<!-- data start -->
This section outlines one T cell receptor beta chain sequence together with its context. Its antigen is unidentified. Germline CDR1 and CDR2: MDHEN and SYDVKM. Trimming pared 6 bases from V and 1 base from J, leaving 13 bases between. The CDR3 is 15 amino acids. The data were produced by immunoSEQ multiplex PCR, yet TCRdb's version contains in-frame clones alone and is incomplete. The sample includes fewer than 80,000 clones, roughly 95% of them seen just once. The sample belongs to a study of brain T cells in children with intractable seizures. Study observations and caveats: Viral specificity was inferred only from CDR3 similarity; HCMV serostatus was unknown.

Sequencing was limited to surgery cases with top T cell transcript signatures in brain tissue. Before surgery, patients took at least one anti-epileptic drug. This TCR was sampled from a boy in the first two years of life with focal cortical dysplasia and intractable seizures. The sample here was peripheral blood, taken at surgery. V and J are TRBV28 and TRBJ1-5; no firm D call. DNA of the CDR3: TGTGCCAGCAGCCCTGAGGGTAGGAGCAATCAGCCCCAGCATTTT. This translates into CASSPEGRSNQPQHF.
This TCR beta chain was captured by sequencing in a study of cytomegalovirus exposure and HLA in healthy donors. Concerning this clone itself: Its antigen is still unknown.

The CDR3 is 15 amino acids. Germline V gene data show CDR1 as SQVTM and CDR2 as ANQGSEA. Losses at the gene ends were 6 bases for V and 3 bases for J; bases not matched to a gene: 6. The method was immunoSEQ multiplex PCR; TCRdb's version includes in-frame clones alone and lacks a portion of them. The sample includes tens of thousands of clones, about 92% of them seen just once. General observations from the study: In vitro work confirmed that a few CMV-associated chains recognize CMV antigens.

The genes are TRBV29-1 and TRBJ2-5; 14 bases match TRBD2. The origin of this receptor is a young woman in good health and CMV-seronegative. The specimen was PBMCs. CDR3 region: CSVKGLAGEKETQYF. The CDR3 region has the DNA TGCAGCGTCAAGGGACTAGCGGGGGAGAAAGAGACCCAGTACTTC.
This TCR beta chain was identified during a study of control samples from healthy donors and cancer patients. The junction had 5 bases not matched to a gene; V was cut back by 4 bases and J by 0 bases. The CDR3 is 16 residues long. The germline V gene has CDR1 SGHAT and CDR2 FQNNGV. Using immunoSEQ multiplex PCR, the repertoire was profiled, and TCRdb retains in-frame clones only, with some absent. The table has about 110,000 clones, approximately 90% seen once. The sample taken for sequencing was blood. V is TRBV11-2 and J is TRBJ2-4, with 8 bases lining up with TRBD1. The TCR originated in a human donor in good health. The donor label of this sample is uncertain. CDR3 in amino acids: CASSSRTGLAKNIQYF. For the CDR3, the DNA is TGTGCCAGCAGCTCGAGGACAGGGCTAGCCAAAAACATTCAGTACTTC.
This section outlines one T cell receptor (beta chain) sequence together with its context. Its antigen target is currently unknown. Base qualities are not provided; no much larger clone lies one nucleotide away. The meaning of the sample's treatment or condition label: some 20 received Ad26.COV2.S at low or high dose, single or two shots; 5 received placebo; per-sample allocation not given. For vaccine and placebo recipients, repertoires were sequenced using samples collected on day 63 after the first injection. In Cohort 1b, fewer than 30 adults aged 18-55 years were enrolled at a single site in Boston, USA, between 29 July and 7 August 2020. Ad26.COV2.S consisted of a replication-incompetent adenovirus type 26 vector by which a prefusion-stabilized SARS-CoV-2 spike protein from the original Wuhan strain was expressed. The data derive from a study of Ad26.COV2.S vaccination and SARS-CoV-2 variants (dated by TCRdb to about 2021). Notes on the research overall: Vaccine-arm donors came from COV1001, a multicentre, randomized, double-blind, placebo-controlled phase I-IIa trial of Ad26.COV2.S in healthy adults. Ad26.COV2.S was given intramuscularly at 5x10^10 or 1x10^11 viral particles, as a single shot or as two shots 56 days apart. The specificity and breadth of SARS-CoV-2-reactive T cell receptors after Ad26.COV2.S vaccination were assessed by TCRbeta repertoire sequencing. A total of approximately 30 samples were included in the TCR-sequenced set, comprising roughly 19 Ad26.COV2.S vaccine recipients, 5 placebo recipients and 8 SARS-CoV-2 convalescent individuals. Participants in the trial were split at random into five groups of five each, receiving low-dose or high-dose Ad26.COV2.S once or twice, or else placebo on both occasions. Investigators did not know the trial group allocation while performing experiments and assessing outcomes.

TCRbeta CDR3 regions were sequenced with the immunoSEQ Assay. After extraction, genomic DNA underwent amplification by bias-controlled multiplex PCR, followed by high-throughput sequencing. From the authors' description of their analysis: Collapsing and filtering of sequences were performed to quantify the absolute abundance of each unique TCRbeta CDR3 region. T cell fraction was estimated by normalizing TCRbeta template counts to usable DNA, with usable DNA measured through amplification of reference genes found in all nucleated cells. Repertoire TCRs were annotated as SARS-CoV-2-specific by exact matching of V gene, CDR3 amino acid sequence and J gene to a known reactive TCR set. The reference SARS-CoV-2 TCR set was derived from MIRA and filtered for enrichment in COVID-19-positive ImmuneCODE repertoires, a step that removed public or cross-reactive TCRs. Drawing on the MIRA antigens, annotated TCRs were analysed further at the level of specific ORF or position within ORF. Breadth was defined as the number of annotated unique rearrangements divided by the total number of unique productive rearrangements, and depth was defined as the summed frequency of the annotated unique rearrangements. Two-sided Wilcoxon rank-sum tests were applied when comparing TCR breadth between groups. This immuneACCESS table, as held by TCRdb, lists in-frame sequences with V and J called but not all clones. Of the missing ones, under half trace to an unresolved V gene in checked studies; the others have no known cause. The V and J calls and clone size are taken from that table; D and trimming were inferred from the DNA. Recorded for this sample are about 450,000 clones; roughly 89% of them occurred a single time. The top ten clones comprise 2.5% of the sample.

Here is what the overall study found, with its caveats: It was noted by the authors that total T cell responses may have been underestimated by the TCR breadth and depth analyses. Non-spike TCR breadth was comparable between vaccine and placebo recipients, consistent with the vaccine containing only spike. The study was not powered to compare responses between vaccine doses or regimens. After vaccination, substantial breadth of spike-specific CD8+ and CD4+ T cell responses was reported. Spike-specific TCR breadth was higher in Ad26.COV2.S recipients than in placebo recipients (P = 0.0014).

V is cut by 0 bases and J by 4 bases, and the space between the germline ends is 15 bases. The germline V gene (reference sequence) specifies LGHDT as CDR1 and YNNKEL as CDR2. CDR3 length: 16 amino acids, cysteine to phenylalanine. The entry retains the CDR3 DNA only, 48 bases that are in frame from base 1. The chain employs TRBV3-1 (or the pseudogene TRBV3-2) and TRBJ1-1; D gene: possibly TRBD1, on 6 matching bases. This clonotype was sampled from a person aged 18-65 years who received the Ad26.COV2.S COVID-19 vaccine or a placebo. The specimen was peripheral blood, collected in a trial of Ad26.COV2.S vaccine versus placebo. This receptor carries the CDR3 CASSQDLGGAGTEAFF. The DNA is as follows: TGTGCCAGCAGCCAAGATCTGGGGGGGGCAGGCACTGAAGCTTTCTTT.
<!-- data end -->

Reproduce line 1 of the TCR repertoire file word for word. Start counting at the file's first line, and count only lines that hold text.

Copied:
This section outlines one T cell receptor beta chain sequence together with its context. Its antigen is unidentified. Germline CDR1 and CDR2: MDHEN and SYDVKM. Trimming pared 6 bases from V and 1 base from J, leaving 13 bases between. The CDR3 is 15 amino acids. The data were produced by immunoSEQ multiplex PCR, yet TCRdb's version contains in-frame clones alone and is incomplete. The sample includes fewer than 80,000 clones, roughly 95% of them seen just once. The sample belongs to a study of brain T cells in children with intractable seizures. Study observations and caveats: Viral specificity was inferred only from CDR3 similarity; HCMV serostatus was unknown.